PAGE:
Reliability through Expectation Chains
Monitoring, observability and other buzzwords abound but they are usually the after thought of the design process and result in little more than a collection of metrics and dashboards that answer the known knowns about the environment.
Essentially they are the pretty picture of green we want to see rather than the reality we need to see. This article
discusses something I have been thinking about for a few years which I have yet to see implemented properly. I call this
the 'expectation chain,' and the way I see it, this is the strategic vision through which real observability could be
realized in companies (regardless of the software used to collect the metrics and other data needed to measure the state
of the world).
A Customer-Driven Approach to Observability
Face it, too many people in the technology space came up the easy way and didn't spend enough time face-to-face with customers, and it shows. We lose empathy and treat customers as if they serve us. Companies don't make this any better
when they emphasize their short-term bottom line over their long term-sustainable growth. This manifests itself in
higher support costs for companies and a larger branding issue. But more importantly it is causing an erosion of trust
by consumers. People just don't trust the technology in a perpetual downward spiral of cynacism. It's disgusting and it
does not have to be this way. Technology should serve the customer!
So what does customer service and observability have to do with one another? Well, to borrow from Charity Majors at Honeycomb: "Nines don't matter if the customers aren't happy." I'm proud to have bought one of her t-shirts that say just that because it's true. You can be 99.99999999% available, reliable and performant. But if your 9's measure the wrong thing, you're just 99.99999999% off the mark. You're measuring the wrong thing. It's like you're feeding candy to a kid, saying "hey, I am feeding the kid three times a day." But you're feeding the kid the wrong thing! Stop feeding your business bullshit.
Stop feeding your business bullshit.
A common problem is measuring useless systems metrics (e.g. CPU, Memory, Disk I/O). These are diagnostic metrics. They are not measuring customer value. You're taking the temperature of the patient, not listening to their problem. Customers don't value your system resources. They value the service you provide to them. To borrow from a former Engineering leader overseeing a now-defunct chat product. Customers have one question: "Can I fucking login and chat?!"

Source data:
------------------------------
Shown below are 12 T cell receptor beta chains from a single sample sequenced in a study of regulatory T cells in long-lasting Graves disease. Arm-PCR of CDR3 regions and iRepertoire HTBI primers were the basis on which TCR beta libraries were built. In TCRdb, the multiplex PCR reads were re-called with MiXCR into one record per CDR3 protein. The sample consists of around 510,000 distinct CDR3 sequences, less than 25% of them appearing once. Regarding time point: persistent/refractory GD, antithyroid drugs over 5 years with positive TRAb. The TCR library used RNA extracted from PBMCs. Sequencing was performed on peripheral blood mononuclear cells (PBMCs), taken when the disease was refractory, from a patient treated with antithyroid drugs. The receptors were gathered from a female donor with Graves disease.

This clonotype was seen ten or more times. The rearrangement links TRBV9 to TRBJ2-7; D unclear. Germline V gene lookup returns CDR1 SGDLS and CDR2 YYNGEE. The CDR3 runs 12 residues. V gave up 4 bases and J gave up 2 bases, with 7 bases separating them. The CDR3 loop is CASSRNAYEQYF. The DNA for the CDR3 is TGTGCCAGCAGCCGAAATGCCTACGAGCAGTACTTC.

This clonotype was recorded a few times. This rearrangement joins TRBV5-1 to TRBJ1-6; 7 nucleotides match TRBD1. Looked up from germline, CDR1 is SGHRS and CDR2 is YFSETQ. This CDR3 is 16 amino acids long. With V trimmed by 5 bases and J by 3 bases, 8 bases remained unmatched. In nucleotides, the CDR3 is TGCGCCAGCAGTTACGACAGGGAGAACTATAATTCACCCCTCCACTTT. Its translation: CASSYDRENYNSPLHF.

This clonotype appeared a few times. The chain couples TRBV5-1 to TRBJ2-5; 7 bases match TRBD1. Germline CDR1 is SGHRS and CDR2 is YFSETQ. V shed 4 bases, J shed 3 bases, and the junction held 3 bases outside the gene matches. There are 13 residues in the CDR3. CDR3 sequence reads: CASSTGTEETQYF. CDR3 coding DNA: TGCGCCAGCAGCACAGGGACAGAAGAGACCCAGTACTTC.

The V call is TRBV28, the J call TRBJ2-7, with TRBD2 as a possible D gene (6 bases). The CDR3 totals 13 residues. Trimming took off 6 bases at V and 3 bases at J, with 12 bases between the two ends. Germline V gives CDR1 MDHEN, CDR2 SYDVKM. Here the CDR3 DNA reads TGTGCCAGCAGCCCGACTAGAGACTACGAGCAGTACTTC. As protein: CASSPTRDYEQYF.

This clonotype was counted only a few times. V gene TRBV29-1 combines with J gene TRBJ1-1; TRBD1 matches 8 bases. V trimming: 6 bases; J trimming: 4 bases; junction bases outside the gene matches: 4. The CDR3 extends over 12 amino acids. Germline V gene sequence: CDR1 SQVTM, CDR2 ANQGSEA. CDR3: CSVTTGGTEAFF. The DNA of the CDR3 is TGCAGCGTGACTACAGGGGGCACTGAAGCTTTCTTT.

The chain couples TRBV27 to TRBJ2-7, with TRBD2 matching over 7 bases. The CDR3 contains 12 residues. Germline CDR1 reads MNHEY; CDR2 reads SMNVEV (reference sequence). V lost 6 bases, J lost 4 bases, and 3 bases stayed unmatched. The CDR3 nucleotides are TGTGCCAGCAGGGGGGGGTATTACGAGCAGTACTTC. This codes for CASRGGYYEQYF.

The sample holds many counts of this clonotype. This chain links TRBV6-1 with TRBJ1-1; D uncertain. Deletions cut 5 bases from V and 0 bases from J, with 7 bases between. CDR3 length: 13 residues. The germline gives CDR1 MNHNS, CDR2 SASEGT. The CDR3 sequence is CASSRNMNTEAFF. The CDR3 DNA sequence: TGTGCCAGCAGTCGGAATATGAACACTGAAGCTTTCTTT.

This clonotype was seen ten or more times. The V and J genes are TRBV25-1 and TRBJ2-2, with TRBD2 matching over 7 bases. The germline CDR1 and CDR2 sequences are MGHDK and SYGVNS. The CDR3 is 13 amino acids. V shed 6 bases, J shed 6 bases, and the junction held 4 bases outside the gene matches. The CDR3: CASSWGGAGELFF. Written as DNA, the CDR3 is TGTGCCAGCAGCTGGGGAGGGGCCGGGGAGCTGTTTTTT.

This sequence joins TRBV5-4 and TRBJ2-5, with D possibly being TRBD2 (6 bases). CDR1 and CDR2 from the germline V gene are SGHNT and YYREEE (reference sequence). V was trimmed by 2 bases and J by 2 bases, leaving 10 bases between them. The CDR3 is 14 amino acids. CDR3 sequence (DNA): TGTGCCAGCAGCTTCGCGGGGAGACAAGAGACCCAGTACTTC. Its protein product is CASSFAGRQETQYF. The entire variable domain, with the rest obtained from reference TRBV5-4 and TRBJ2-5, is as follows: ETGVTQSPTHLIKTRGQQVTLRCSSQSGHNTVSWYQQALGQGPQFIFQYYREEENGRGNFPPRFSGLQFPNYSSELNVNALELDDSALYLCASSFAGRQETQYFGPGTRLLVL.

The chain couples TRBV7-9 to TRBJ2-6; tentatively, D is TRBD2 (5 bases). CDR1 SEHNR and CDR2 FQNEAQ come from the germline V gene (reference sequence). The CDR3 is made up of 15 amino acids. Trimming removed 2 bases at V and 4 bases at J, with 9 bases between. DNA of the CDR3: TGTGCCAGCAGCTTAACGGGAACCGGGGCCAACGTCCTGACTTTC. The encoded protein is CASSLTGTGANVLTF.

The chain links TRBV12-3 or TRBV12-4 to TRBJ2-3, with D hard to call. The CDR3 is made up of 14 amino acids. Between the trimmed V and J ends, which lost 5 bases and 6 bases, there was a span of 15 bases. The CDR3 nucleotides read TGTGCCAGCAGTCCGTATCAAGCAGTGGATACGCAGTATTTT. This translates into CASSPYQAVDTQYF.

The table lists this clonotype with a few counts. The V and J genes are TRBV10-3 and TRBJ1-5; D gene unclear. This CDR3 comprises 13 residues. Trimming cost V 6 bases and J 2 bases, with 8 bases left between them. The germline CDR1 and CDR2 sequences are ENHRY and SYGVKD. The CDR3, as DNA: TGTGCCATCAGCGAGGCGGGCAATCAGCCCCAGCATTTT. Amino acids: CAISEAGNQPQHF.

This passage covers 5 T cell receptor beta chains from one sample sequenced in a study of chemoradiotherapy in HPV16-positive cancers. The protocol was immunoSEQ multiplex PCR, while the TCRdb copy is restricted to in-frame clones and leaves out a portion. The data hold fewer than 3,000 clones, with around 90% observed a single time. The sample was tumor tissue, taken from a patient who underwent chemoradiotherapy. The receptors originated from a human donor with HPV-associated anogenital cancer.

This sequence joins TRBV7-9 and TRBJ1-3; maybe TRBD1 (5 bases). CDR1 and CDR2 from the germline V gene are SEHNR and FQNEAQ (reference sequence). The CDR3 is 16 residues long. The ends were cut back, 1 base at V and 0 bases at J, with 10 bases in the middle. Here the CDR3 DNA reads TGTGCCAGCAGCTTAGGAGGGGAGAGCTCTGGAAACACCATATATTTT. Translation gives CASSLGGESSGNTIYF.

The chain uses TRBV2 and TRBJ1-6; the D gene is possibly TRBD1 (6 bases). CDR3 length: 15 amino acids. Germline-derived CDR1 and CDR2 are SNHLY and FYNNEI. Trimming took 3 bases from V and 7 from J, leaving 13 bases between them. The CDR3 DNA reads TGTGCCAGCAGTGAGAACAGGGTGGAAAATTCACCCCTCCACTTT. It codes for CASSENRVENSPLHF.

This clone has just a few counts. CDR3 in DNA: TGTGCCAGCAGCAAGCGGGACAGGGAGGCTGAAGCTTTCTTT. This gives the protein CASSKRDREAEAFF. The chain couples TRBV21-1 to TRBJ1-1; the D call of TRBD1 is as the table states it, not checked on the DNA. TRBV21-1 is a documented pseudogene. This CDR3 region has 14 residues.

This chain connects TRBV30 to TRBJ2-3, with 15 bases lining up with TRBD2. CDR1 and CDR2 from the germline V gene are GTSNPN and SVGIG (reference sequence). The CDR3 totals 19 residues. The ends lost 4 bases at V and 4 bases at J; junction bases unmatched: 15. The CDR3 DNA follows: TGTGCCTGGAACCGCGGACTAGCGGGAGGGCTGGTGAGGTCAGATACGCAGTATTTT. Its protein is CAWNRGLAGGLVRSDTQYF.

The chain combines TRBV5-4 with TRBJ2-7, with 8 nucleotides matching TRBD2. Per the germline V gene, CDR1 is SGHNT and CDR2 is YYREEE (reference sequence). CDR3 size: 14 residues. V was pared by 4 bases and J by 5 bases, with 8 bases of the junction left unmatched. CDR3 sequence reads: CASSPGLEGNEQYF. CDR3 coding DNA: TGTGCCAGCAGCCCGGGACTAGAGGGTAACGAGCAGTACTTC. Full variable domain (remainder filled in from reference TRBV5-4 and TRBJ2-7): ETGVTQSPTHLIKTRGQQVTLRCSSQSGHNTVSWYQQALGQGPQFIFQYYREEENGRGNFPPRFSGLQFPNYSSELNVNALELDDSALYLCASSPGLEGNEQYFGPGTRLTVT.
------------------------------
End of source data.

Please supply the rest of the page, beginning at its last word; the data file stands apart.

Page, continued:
They don't care that your dashboards are green or that your graphs are pretty. Customers don't care about your kibana dashboards! They are paying for a service, and if you aren't measuring your ability to deliver that service, you're measuring the wrong thing.
Customers don't care about your kibana dashboards!
Customers have EXPECTATIONS! Measure your ability to satisfy those expectations. That's where we are going to start.
For every interaction there exists three parts:
- Customer (or consumer)
- Provider (or producer)
At the top level, the customer (defined as the persons or entities which justify the existence of the organization) has some need that is unmet by the market. The organization exists to meet that need as the provider of some complementary service. This means the customer expects his/her/its need to be met by the providing organization. Mathematically we can graph this as...
customer -[expects]-> provider
This creates the simplest construct of business value measurement. Any metric that does not directly measure the provider's ability to satisfy the expectation of the customer is a useless bit of noise at worst case or a diagnostic tool for investigating problems in the best case. Let's go further.
Three Dimensions of Expectation
There are three dimensions of expectations in any
- Performance (Latency or Throughput)
These can best be demonstrated by example. It's Friday night. You want to watch a movie. When you arrive at the theater,you find that the doors are open, the power is on and someone is there to sell you a ticket. The theater is 'available.' You are satisfied along that dimension. You go into the movie theater with your ticket, take a seat and the movie starts within a reasonable amount of time. The theater met your latency (performance) expectation. As the movie plays, you are immersed in the film, forgetting about the world. The movie finishes without any errors or interruptions. Accordingly, you are satisfied that the theater is reliable. This means we can say that the theater has succeeded as provider in meeting your expectations as the customer on all three dimensions.